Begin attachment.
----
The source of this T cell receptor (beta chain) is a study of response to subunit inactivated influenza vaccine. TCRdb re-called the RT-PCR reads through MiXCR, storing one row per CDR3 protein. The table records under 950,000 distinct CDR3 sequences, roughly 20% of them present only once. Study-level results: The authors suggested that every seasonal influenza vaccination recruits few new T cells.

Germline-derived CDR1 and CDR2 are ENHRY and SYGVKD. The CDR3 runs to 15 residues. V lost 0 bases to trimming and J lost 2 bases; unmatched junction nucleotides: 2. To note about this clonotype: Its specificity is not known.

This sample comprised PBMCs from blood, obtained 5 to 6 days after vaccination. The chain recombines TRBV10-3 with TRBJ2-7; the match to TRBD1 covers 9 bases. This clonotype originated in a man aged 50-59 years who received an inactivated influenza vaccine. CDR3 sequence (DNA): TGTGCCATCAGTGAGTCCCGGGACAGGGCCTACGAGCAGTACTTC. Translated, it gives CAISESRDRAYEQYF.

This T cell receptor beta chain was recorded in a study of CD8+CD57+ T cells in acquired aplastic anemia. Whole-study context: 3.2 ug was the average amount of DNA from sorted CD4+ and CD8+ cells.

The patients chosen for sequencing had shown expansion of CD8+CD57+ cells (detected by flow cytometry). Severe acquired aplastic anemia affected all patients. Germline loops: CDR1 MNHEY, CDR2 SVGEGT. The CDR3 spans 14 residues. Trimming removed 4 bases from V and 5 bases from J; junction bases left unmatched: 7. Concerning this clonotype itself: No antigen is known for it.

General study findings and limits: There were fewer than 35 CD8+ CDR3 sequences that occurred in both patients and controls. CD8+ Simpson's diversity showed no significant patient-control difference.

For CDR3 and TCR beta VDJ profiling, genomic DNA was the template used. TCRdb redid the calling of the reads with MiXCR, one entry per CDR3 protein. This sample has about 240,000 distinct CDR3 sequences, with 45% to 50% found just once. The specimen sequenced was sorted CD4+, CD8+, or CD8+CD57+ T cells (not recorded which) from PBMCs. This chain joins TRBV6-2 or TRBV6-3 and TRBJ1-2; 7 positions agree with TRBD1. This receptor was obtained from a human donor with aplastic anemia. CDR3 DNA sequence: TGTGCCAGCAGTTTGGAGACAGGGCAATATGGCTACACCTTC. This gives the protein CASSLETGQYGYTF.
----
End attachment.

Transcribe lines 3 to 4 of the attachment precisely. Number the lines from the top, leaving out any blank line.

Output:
This sample comprised PBMCs from blood, obtained 5 to 6 days after vaccination. The chain recombines TRBV10-3 with TRBJ2-7; the match to TRBD1 covers 9 bases. This clonotype originated in a man aged 50-59 years who received an inactivated influenza vaccine. CDR3 sequence (DNA): TGTGCCATCAGTGAGTCCCGGGACAGGGCCTACGAGCAGTACTTC. Translated, it gives CAISESRDRAYEQYF.

This T cell receptor beta chain was recorded in a study of CD8+CD57+ T cells in acquired aplastic anemia. Whole-study context: 3.2 ug was the average amount of DNA from sorted CD4+ and CD8+ cells.